Mobile Calculations For Big Ticket Buys

mCommerce Comfort By Price Range, Q3 2011 vs Q3 2012

  • 49% of consumers would spend more than $100 on a purchase and through their mobile device;
  • Two-thirds would spend more than $50.
    • That’s up from 38% and 53%, respectively, in Q3 2011
Photo of woman shopping with a smart phone

Photo courtesy of ibmphoto24 on Flickr.

THOUGHT: As much as bricks and mortar retailers try and fight it, the use of mobile technology is becoming a central part of our shopping experience.

As with most major online technologies, people treat the newcomers with caution until they become familiar enough with them to trust the technology with important things like their privacy and financial transactions. It took some time for people to trust websites to the point that an Amazon or an eBay could succeed as eCommerce juggernauts.

During a presentation I give about QR Codes, I emphasize the calculations people make about whether or not it is worth their time to go through the trouble of scanning a QR code. People are far less likely to scan a QR code on a bag of cherries, for example, than they would be for a big ticket item such as a smart phone. The more money that is at stake, the more likely people are to look for reassurance in the form of additional research, reviews, etc.

Once you get beyond concern about the security of the device upon which you are conducting a financial transaction, a similar dynamic is likely taking place with purchases on mobile devices.

I think about the type of purchases I make on my iPhone and iPad.

It does not give me much pause to buy mobile apps that appeal to me almost entirely on faith. I will check out how many stars the app has, read a review or two to see if there might be some glaring issue with the app but that’s pretty much it. If the app turns out to be a dud, I’m only out a buck or so.

I’ll buy an album by a band I don’t know but think I might like on Google Play because it will only cost me $3.99; the same goes for a Kindle book or even a Groupon deal for ten or fifteen bucks.

But the more something costs, the more research I’m going to do to assure myself I’m getting the value I need for my purchase. I’m not going to be doing that research in-store and I’m not going to be doing it on my iPhone.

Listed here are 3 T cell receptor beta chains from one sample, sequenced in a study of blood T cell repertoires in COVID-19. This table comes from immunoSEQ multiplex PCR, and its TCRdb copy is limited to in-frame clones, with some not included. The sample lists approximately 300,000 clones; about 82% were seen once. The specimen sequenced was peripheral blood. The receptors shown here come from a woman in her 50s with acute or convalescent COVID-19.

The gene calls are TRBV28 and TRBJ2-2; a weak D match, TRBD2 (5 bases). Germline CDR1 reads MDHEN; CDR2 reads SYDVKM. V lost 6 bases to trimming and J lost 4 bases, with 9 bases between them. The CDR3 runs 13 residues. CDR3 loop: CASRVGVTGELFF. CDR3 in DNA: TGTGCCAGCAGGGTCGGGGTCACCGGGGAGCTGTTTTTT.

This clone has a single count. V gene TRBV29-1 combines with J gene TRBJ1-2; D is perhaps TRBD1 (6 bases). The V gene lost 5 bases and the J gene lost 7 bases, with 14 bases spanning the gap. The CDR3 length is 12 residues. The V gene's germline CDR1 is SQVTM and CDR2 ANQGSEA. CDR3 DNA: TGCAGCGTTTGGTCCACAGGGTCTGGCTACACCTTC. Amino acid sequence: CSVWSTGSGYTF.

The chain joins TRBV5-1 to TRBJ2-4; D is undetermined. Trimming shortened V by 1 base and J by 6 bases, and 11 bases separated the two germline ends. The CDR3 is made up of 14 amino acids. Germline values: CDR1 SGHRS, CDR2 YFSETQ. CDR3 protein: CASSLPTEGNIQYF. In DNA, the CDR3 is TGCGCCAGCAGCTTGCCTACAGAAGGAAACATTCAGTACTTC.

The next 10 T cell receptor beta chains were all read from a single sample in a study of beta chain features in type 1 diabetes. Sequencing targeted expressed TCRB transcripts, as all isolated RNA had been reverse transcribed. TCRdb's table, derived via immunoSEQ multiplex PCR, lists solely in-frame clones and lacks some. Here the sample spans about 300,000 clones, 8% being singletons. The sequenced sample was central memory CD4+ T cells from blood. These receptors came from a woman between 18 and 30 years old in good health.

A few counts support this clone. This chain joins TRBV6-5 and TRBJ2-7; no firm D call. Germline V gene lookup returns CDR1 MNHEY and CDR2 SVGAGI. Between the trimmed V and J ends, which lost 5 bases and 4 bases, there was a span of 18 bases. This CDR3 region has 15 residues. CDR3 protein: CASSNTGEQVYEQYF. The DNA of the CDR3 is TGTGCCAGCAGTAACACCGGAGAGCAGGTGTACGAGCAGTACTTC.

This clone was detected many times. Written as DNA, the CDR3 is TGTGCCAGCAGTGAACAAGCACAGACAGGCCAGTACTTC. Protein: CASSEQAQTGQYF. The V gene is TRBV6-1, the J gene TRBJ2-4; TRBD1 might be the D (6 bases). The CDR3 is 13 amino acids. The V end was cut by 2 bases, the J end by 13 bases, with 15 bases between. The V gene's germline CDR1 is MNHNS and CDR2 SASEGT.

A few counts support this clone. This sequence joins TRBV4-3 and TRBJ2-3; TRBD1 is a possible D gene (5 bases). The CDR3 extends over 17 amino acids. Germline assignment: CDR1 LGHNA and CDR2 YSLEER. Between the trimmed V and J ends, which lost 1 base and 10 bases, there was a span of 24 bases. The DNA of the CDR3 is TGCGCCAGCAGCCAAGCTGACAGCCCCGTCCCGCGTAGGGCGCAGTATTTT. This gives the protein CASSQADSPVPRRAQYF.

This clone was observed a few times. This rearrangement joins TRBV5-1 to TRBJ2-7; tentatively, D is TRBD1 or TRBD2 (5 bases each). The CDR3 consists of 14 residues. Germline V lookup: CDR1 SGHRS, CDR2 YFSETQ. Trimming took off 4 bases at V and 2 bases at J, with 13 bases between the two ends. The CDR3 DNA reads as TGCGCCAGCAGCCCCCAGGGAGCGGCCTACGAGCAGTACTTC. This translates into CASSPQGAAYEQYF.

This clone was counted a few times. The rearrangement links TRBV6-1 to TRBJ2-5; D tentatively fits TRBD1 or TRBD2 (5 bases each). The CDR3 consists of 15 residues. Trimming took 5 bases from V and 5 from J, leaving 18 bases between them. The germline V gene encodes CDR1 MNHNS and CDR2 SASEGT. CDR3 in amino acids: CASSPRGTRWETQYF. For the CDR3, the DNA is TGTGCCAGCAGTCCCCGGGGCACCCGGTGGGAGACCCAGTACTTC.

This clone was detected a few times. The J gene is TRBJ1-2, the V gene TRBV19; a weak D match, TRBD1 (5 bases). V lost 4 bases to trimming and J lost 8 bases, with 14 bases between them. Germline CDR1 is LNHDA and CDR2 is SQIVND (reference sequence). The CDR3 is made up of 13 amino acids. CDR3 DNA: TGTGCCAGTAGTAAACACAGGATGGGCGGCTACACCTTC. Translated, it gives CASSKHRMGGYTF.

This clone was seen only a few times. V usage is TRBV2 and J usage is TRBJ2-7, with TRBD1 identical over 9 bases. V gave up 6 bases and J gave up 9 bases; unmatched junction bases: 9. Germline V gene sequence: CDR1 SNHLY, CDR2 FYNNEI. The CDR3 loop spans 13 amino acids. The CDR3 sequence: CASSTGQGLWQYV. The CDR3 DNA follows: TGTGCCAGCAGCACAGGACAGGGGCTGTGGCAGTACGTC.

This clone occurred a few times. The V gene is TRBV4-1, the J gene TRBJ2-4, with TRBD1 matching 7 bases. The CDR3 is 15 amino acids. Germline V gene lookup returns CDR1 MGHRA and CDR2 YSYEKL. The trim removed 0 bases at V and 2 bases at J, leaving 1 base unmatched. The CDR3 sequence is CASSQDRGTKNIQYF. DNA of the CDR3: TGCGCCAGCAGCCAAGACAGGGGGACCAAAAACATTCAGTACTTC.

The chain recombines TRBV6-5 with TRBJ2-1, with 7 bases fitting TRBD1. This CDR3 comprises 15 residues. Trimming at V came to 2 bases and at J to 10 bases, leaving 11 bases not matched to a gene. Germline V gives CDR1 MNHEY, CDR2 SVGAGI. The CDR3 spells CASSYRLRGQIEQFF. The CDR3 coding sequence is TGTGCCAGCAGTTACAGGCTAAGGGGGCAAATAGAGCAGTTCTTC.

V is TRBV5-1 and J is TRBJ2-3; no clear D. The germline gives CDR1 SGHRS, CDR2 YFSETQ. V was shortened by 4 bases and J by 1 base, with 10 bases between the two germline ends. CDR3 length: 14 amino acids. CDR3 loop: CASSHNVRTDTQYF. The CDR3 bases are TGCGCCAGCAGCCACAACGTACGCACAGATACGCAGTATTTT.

Doing the type of research that I’ll need to do to justify the purchase of an HDTV or a smart phone will take too much time to do while I’m out an about and would be a pain in the butt to do on the small screen of a smart phone. For that, I’m going to use my computer or my iPad.

Though I may make the final purchase of a high ticket item on my iPad or even my phone, the path that led me to decide to make the purchase will have been varied.

The last time I was at Target, I noticed that only two of the numerous televisions they had on display featured QR codes on the product spec cards and those QR codes pointed to CNET reviews of the TVs.

Why not let me buy a TV on my phone right there and then? Let me avoid the checkout line entirely. What I haven’t seen is bricks and mortar retailers making it easy–or even possible–for me to easily make mobile purchases while I’m on site.

SUPER COOL TOOL: Social Gridiron – For this week’s Vikings vs. Packers game, the Pioneer Press rolled out Social Gridiron, a tool that measures the fan chatter on social media between Vikings and Packers partisans.

PODCAST: Beyond Social Media: POTUS Rocks Twitter & $500 Caviar Vending Machines – Listen to last week’s podcast and listen to Beyond Social Media with myself, Albert Maruggi & B.L. Ochman live every Tuesday night at 8:30 PM CST.


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